CHAPTER 20 LEGAL LIABILITY. Chapter 20. KEY LEGAL TERMS. Privity: Absent a contractual relationship, the auditor does not owe a duty of care to an injured party Breach of Contract: Client or auditor fails to meet the terms and obligations established in the contract (engagement letter)
The auditor’s liability under common law to third parties is an area that is very complex and court rulings are not always consistent across federal and state judicial jurisdictions.
If an accountant has acted with an intent to deceive a third party, the accountant can be held liable for fraud.
Section 11 of the Securities Act of 1933 imposes a liability on issuers and others including auditors for losses suffered by third parties when false or misleading information is included in a registration statement.
Rule 10b-5 states that it is
... unlawful for any person, directly or indirectly, by the use of any means or instrumentality of interstate commerce, or of the mails, or of any facility of any national securities exchange,
a. To employ any device, scheme, or artifice to defraud,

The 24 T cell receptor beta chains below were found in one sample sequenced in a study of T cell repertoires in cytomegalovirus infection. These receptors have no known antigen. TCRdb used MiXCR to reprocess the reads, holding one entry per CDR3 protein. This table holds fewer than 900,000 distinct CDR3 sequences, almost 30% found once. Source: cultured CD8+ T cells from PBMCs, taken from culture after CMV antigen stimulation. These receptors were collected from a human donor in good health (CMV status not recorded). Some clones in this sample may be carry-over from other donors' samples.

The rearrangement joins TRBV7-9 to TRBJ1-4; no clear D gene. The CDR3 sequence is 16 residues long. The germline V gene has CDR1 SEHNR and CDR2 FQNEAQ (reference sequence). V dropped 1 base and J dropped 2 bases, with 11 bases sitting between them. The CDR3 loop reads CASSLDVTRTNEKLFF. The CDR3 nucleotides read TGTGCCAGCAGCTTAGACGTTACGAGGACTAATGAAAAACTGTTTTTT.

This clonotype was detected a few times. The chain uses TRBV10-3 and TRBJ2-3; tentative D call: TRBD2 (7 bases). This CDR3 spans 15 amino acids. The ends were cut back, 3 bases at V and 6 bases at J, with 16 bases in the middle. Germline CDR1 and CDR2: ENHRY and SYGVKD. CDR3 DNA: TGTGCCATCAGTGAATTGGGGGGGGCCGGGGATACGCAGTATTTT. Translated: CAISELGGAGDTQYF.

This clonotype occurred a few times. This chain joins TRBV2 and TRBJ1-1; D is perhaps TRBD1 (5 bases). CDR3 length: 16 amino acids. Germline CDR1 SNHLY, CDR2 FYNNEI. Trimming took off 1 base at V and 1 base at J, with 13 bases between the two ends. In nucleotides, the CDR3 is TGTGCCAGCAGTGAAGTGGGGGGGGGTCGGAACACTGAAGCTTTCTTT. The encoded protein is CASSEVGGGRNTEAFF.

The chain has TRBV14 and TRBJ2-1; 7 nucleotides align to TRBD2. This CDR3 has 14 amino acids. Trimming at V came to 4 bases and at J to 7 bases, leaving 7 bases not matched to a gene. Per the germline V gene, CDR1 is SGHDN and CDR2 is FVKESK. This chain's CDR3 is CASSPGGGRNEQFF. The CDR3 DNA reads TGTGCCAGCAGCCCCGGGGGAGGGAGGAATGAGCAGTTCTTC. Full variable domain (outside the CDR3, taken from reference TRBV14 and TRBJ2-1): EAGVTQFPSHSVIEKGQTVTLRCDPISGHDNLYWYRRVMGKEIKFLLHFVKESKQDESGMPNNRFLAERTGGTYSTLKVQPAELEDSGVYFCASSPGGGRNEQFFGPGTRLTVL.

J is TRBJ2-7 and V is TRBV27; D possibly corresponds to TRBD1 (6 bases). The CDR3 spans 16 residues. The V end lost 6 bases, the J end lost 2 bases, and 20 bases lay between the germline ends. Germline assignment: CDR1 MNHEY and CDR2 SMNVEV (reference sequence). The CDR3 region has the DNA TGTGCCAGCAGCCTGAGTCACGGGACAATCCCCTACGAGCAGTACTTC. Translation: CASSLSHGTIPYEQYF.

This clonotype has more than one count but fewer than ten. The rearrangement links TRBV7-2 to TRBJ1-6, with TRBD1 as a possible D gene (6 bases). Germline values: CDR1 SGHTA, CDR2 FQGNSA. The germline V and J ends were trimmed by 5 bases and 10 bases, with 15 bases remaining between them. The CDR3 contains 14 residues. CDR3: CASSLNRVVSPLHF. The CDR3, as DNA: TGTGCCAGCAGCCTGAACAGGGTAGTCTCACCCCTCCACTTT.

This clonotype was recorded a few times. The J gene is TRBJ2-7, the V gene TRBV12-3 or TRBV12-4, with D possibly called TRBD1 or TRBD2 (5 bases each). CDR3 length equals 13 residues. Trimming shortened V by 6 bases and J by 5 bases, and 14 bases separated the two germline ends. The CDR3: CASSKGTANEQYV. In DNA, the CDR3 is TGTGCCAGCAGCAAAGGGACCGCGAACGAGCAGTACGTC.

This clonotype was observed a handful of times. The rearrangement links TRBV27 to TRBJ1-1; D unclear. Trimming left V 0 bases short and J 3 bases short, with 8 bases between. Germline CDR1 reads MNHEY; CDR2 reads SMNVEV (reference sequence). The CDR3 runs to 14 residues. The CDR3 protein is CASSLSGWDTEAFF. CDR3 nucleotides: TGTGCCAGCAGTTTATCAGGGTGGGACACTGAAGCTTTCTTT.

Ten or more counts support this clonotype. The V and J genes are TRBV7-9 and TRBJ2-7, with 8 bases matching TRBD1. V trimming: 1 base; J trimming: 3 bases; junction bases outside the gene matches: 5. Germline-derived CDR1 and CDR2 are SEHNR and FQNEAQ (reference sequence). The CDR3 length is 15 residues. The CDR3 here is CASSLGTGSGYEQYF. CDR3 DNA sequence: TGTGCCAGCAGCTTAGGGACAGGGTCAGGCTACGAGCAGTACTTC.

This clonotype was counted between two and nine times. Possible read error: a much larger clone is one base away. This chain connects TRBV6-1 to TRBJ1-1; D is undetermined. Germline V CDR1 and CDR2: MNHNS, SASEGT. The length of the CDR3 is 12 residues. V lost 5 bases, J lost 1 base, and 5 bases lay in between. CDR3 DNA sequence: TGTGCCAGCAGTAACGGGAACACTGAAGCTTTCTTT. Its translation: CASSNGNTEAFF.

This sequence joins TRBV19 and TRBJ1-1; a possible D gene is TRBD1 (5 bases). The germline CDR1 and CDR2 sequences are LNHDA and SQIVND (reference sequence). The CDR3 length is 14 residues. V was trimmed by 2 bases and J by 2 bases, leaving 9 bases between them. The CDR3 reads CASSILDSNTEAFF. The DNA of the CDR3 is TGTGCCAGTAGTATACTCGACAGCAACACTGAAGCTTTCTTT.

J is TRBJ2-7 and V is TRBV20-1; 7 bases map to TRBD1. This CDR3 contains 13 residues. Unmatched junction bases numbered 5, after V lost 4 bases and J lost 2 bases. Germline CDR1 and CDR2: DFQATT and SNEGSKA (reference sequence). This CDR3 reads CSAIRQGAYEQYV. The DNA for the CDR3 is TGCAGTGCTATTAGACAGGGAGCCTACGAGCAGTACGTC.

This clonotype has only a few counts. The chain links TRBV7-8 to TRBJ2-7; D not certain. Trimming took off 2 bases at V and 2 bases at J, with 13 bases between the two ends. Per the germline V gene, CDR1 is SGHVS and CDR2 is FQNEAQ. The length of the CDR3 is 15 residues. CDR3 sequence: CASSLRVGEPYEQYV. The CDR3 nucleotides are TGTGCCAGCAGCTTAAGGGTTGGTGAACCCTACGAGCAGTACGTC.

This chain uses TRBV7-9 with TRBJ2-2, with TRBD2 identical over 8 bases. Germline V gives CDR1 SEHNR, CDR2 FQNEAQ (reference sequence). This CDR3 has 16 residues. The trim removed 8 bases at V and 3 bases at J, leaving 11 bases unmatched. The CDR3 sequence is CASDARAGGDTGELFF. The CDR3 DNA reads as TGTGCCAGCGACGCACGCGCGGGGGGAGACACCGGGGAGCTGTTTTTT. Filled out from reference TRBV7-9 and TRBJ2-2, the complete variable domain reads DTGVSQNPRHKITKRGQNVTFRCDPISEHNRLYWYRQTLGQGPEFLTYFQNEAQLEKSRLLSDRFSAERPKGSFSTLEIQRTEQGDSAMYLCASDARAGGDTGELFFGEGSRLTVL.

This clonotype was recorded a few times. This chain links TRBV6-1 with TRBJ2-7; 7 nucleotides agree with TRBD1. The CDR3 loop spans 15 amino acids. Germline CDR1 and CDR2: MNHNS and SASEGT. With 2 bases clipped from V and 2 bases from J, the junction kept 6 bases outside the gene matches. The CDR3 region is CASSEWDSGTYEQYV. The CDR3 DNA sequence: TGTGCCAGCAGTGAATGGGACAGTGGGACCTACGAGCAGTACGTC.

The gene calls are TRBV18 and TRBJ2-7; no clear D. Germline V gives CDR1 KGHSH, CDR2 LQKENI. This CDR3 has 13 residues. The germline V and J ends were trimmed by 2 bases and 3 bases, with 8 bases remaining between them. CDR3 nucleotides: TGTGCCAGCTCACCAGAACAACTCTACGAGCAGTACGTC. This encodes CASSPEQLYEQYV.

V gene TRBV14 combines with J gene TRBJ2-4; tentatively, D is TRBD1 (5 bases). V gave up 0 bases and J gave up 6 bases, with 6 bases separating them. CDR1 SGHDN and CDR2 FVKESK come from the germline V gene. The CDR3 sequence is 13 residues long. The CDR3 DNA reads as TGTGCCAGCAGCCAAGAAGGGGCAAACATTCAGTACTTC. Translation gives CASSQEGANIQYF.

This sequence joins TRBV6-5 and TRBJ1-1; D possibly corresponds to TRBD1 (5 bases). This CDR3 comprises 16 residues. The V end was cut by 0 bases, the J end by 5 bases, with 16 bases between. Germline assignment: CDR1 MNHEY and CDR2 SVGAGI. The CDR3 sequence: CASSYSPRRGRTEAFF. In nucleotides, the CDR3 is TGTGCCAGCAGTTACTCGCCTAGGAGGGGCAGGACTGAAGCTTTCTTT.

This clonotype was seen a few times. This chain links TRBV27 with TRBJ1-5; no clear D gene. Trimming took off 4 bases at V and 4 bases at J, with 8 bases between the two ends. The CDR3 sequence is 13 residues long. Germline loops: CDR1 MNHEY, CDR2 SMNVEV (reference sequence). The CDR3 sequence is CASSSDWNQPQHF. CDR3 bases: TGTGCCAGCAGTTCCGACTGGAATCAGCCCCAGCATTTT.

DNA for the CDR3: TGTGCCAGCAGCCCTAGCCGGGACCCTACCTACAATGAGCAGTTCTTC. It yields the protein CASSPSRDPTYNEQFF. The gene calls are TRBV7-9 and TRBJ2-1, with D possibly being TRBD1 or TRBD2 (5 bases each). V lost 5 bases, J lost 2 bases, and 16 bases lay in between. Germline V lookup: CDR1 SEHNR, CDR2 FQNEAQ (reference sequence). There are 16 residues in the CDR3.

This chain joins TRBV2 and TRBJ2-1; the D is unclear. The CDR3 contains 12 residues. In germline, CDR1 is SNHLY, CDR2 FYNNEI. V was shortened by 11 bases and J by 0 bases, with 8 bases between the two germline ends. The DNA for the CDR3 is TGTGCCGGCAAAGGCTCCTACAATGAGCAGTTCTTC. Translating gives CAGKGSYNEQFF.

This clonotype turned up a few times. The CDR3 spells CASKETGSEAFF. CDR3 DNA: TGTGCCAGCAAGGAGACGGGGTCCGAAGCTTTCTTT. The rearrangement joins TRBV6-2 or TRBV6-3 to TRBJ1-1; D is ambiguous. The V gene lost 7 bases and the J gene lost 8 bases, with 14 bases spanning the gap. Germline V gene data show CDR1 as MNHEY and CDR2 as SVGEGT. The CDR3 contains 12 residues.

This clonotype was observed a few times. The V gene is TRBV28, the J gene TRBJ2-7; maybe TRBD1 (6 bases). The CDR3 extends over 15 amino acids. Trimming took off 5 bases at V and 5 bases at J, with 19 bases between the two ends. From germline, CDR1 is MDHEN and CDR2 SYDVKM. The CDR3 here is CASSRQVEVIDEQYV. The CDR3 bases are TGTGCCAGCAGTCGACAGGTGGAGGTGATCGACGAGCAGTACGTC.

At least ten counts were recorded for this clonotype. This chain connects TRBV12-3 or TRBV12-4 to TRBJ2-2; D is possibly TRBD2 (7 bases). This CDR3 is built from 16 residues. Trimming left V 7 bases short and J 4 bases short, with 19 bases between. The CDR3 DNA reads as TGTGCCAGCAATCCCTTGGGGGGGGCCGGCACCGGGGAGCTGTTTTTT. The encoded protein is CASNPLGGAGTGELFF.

b. To make any untrue statement of a material fact or to omit to state a material fact necessary in order to make the statement made, in the light of the circumstances under which they were made, not misleading, or
c. To engage in any act, practice, or course of business which operates or would operate as a fraud or deceit upon any person, in connection with the purchase or sale of any security.
Rule 2(e) of the Rules of Practice empowers the SEC to suspend any person the privilege of practicing if that person:
1. Has been convicted of a misdemeanor involving moral turpitude
2. Has been convicted of a felony
3. Has had his license to practice as an accountant suspended or revoked
4. Has been permanently enjoined from violating provisions of the federal securities laws
5. Has been found by the Commission in an administrative proceeding to have violated provisions of the federal securities laws.